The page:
Workshop: Government support, new models needed to expand aquaculture in Latin America

Kelly Coleman

Producers eager for new soybean varieties developed specifically for aquafeeds

Latin America
Discussions during the Aquaculture Investment Workshop led to interesting conclusions about best business models and practices.

With China now a net importer of seafood, Latin America is in a prime position to greatly increase aquaculture production to meet the growing global demand for seafood. In June, the Aquaculture Investment Workshop organized by the American Soybean Association, International Marketing brought industry professionals together in La Paz, Baja California Sur, Mexico, to consider issues that may be delaying the development of aquaculture in the Latin American and Caribbean region, as well as actions to accelerate investments in the aquaculture industry.

In case studies and other presentations, topics included trends in production, financing, market regulation and opportunities for the near future. Researchers and producers related advances in research on potential commercial species, including kampachi, red drum, tuna and snapper. Seafood buyers from Europe and the United States presented the latest market trends and outlined the expectations of the supply chain and consumers. Investment opportunities and sources were outlined for all segments of the production and marketing chain.

The workshop was attended by more than 85 industry participants from 11 countries, including aquaculture producers, feed producers, researchers, government officials, investors and seafood importers from the United States and Europe. Their panel discussions led to interesting conclusions about best business models and practices that can help spur growth of the aquaculture industry in the Latin American region.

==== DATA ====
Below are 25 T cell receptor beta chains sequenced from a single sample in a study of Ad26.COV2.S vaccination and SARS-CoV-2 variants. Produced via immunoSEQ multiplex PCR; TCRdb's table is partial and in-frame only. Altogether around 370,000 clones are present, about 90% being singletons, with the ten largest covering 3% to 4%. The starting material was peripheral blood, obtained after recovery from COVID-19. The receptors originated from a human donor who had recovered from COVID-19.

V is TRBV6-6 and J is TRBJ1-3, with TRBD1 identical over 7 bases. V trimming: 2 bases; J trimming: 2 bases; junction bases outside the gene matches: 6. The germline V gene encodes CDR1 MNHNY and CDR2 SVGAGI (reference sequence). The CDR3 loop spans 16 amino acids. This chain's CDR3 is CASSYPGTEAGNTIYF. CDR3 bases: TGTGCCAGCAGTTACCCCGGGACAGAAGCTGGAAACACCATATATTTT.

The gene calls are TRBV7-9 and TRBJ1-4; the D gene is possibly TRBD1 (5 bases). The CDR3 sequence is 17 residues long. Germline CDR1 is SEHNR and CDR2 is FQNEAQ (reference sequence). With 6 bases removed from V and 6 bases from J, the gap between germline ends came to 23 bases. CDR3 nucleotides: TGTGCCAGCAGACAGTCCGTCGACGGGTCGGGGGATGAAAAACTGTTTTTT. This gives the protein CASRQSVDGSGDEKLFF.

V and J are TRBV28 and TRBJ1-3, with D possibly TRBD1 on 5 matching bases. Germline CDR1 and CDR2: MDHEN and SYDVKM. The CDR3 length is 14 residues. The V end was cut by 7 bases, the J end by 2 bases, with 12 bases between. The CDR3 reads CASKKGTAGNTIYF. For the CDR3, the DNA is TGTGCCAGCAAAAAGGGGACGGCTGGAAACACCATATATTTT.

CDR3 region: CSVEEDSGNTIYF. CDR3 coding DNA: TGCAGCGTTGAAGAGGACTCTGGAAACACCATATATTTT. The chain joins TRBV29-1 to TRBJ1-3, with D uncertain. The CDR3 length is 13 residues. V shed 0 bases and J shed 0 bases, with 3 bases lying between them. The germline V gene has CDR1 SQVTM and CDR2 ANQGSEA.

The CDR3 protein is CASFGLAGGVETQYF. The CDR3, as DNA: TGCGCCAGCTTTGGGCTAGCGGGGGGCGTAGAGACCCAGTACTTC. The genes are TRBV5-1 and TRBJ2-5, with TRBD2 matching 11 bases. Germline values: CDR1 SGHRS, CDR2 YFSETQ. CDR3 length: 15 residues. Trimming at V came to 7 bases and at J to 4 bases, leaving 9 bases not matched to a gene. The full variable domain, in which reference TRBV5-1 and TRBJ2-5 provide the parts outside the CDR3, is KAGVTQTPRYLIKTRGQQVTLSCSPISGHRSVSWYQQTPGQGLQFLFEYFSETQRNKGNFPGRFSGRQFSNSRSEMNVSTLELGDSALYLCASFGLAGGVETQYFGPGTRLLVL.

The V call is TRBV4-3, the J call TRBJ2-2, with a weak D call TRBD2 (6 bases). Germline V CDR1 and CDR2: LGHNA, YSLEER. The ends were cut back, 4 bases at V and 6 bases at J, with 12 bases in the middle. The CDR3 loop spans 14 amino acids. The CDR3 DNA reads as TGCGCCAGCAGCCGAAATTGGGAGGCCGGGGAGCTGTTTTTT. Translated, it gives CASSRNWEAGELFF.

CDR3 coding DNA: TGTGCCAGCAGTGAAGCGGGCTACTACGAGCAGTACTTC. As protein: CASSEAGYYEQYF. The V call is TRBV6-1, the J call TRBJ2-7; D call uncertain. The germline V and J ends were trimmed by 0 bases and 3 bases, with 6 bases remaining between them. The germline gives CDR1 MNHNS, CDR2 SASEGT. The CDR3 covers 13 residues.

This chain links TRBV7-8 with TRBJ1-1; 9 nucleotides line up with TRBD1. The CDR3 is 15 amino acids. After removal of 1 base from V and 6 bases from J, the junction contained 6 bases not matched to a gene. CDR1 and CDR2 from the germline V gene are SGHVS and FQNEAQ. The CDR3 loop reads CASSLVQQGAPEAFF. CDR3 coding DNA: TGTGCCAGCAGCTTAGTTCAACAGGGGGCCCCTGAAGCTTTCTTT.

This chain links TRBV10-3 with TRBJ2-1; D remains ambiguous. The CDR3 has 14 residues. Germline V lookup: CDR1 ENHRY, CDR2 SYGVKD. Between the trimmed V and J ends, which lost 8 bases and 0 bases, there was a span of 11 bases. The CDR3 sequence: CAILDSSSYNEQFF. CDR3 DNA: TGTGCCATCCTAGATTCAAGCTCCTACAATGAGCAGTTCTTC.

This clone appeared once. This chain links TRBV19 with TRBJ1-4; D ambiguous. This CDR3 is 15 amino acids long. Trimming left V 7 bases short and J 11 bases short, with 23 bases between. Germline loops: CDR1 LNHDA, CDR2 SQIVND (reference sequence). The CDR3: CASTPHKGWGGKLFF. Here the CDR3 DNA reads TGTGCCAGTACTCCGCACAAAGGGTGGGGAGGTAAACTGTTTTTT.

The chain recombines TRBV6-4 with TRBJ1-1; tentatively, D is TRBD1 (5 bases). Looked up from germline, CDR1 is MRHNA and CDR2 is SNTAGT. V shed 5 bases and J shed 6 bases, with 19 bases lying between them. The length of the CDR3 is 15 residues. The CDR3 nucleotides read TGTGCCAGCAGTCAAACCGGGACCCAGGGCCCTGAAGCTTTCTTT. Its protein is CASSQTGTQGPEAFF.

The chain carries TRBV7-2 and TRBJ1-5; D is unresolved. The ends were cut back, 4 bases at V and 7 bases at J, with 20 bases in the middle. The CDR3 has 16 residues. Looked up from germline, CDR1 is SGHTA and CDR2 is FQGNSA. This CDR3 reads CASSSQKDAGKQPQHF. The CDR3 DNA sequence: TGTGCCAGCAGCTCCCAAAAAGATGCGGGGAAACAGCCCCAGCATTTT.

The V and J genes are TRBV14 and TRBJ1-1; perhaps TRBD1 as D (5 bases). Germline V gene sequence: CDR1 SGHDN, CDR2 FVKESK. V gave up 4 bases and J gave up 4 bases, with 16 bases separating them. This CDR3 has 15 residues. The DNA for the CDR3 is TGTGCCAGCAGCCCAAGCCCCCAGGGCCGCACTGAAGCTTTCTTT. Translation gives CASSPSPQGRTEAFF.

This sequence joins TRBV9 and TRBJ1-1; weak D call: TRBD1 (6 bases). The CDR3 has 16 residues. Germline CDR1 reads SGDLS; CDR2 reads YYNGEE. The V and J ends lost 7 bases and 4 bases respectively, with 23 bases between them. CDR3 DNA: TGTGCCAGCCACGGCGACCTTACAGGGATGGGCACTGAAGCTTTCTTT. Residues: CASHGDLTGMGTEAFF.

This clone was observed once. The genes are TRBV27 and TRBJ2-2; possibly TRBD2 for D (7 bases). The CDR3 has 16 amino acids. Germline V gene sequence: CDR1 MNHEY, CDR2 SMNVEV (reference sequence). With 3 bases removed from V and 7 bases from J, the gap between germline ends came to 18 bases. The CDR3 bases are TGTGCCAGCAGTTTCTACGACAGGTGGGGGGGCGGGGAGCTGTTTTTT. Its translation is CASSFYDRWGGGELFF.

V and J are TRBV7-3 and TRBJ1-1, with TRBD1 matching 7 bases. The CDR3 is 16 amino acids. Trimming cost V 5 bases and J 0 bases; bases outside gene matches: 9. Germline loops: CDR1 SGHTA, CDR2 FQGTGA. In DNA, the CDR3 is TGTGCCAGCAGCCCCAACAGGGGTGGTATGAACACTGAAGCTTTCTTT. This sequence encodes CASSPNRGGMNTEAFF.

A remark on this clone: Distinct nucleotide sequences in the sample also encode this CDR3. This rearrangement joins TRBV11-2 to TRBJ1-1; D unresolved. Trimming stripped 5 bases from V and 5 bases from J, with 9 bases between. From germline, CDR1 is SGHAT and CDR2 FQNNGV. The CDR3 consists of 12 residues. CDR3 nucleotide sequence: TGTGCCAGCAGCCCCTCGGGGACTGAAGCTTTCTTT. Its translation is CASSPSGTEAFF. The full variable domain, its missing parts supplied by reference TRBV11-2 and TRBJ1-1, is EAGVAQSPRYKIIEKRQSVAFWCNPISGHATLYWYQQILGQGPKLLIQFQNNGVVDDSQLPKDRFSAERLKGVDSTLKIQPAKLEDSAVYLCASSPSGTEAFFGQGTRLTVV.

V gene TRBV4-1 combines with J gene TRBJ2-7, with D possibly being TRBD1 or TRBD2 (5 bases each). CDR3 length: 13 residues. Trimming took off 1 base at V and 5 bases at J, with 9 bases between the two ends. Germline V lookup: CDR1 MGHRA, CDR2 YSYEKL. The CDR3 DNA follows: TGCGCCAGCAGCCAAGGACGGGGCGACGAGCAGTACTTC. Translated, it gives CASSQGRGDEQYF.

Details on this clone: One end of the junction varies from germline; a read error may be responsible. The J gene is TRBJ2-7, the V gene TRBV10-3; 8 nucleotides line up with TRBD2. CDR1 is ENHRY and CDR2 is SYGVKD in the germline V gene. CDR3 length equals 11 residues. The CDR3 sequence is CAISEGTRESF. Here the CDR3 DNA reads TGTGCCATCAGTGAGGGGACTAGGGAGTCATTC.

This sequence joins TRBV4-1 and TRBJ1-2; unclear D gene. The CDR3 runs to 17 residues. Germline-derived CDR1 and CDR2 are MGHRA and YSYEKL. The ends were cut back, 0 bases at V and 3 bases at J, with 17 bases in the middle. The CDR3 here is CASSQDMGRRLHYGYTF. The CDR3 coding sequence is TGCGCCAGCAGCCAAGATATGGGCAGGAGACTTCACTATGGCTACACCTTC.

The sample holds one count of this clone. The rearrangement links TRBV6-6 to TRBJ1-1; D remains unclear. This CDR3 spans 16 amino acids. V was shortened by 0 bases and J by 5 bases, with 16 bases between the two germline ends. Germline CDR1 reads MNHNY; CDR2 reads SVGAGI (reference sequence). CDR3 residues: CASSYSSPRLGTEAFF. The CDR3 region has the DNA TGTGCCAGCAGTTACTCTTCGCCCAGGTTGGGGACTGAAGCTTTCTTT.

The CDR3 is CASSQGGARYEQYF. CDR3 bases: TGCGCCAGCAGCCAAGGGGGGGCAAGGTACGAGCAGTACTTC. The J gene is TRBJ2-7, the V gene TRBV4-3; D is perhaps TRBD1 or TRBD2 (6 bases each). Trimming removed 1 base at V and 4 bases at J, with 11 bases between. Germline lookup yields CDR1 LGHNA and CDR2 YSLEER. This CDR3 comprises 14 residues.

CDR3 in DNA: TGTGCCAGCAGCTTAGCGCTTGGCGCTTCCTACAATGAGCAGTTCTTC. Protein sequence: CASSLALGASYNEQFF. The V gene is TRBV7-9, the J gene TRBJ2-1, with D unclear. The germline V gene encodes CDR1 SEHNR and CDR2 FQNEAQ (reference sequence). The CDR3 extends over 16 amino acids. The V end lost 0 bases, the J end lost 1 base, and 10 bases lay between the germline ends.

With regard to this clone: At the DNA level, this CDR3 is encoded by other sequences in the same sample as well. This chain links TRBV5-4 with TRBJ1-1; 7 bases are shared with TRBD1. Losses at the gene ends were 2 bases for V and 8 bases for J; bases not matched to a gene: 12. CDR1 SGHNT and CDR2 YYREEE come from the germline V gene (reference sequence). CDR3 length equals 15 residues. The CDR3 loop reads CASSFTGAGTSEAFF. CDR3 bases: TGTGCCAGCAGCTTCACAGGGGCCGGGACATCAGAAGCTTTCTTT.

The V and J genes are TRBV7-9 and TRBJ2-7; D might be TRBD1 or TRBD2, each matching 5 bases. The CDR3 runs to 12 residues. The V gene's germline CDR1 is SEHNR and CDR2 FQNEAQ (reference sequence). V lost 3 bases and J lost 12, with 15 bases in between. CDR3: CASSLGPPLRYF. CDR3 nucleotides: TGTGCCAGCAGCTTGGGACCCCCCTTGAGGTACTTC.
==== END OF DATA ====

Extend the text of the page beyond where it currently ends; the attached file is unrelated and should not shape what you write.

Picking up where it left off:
Government roles

Participants agreed governments play a crucially important role in growing the aquaculture industry. Governments should provide infrastructure, security and regulations to ensure product and operational safety, and establish and monitor environmental safeguards, they said. Many participants believed that governments must also assist with funding for research, development and start-up capital in order to spur development and growth.

The high capital investment required to start a major aquaculture operation – estimated at $5 million to $10 million – and the high risk to investors can make bank loans and private investment very difficult to obtain. When governments provide grants for research and development, and guarantee loans for start-ups, that lessens risk for private investment to follow.

It was noted that in countries with successful aquaculture industries, such as Vietnam, Thailand and China, governments invest in and support the industry. This is particularly true when crises such as disease outbreaks devastate the industry throughout a country. Governments step in to provide regulatory, technical and financial support to help the industry rebound quickly and improve long-term sustainability. This ultimately pays off for the government in terms of exports and international trade.

Flexible operations

Flexible operational models are required for a robust industry. Models other than that of the independent entrepreneur may be more conducive to profitability and therefore more likely to receive financing.

One alternative is a public/private partnership, an example of which is the Cibnor project in La Paz. This state-of-the-art aquaculture research facility is funded by a cooperative arrangement with government agencies, academia and private industry.

At Cibnor, the National Aquaculture and Fishing Commission CONAPESCA and National Fisheries Institute INAPESCA support research and development of different species, as well as fingerling production for commercial sale to aquaculture operations and for fishery stock enhancement. Masters and doctoral candidates in marine biology work at the facility as part of their degree programs. Private companies, such as Kampachi Farms, utilize the hatchery facilities in exchange for fingerling production technology transfer and training.